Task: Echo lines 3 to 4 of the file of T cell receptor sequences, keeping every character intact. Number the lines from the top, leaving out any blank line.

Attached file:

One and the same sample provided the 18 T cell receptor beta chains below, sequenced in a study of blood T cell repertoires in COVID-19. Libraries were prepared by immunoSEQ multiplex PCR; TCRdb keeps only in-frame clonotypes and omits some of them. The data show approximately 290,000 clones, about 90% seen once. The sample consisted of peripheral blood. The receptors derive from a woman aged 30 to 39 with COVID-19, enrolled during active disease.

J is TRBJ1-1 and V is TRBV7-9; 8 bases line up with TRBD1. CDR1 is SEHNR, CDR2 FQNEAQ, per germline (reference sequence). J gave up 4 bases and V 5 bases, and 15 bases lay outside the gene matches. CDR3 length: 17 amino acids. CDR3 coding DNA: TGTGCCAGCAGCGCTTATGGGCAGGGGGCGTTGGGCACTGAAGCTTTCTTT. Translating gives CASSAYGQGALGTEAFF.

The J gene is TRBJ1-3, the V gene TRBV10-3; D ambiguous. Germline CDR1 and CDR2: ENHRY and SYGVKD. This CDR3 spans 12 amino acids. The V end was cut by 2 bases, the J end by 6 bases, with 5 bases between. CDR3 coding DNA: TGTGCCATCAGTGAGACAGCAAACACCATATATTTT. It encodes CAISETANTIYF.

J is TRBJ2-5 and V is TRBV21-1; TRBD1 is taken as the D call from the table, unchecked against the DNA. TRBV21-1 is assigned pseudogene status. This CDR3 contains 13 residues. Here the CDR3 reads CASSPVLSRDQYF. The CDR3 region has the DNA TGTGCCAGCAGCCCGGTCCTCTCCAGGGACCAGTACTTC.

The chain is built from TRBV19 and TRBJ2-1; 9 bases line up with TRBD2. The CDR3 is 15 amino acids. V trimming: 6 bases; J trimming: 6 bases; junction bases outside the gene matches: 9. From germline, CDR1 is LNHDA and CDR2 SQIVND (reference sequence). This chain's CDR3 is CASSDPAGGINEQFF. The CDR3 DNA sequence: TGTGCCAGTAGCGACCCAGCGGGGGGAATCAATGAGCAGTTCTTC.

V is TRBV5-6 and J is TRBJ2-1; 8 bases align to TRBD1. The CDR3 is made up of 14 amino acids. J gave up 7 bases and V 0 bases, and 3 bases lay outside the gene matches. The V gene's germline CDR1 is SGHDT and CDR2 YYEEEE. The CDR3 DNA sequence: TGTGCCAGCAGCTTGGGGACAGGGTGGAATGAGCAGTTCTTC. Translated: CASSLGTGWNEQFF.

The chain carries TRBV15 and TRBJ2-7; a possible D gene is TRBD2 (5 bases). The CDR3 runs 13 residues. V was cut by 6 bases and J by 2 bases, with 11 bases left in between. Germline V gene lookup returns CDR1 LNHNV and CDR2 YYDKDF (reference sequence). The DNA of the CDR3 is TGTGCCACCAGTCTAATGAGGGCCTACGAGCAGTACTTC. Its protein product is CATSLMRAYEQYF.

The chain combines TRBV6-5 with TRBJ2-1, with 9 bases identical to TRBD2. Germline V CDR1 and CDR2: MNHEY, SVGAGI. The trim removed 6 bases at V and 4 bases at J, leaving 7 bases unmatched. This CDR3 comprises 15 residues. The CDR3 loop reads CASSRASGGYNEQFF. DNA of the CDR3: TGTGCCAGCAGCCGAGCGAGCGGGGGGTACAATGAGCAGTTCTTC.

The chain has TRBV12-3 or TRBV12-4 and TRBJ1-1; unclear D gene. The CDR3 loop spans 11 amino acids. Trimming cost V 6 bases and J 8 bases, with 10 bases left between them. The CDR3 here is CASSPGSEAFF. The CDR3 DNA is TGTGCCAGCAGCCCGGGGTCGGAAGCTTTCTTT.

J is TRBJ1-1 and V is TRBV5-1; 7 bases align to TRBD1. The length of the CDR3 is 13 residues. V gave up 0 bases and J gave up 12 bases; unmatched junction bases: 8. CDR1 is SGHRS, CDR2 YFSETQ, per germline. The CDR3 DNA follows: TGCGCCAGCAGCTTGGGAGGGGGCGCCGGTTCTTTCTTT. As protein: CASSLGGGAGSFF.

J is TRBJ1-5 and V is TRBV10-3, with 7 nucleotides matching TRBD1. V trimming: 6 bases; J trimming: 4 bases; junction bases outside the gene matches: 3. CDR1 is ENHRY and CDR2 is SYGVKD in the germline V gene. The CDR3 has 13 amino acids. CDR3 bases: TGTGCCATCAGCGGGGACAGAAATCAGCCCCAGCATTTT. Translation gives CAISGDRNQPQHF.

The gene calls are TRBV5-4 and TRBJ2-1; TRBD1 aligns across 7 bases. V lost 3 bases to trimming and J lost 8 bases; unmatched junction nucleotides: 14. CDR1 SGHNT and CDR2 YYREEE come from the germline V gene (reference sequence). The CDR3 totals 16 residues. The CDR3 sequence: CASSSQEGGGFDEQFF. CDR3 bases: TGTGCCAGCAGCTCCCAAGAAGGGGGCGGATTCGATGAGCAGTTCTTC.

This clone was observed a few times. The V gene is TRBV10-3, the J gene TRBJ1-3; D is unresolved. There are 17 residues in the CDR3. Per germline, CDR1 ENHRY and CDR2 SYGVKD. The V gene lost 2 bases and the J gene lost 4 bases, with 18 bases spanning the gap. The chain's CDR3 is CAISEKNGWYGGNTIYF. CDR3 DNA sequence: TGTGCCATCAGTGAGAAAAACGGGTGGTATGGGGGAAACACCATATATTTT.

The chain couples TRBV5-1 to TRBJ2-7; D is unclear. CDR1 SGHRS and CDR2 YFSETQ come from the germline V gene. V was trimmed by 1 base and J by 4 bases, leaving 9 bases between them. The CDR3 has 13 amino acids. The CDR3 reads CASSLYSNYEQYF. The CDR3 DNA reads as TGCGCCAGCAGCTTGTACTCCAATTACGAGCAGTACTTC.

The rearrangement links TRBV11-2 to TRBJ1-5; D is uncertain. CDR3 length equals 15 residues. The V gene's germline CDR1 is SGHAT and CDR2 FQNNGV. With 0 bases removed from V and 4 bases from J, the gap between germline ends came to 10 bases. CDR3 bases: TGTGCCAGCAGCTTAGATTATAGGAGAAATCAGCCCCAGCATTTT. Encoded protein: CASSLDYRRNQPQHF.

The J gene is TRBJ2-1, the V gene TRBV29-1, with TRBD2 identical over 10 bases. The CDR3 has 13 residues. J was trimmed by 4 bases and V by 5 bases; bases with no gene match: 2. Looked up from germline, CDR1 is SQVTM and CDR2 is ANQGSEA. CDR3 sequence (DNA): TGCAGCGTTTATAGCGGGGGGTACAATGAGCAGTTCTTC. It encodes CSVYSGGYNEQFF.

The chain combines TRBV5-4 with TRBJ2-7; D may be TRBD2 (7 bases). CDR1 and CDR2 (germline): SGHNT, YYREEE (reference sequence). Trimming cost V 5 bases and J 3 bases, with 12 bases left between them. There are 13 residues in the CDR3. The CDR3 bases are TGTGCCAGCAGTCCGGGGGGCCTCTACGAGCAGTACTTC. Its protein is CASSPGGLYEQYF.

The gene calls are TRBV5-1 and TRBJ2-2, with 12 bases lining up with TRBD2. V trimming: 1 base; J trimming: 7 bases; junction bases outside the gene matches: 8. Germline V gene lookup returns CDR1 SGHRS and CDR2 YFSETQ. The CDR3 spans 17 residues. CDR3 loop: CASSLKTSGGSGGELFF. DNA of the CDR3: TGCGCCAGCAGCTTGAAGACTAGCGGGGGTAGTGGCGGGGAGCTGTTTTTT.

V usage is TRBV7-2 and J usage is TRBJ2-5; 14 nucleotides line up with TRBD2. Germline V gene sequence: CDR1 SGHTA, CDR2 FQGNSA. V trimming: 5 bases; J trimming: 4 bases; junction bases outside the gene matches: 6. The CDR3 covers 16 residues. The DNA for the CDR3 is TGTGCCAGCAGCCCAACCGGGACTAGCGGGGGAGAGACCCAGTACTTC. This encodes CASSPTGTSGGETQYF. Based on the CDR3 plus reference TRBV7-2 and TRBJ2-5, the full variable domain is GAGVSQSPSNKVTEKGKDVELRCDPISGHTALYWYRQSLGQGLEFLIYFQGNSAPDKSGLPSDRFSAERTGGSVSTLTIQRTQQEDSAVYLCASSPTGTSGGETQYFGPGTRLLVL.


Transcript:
The J gene is TRBJ1-3, the V gene TRBV10-3; D ambiguous. Germline CDR1 and CDR2: ENHRY and SYGVKD. This CDR3 spans 12 amino acids. The V end was cut by 2 bases, the J end by 6 bases, with 5 bases between. CDR3 coding DNA: TGTGCCATCAGTGAGACAGCAAACACCATATATTTT. It encodes CAISETANTIYF.

J is TRBJ2-5 and V is TRBV21-1; TRBD1 is taken as the D call from the table, unchecked against the DNA. TRBV21-1 is assigned pseudogene status. This CDR3 contains 13 residues. Here the CDR3 reads CASSPVLSRDQYF. The CDR3 region has the DNA TGTGCCAGCAGCCCGGTCCTCTCCAGGGACCAGTACTTC.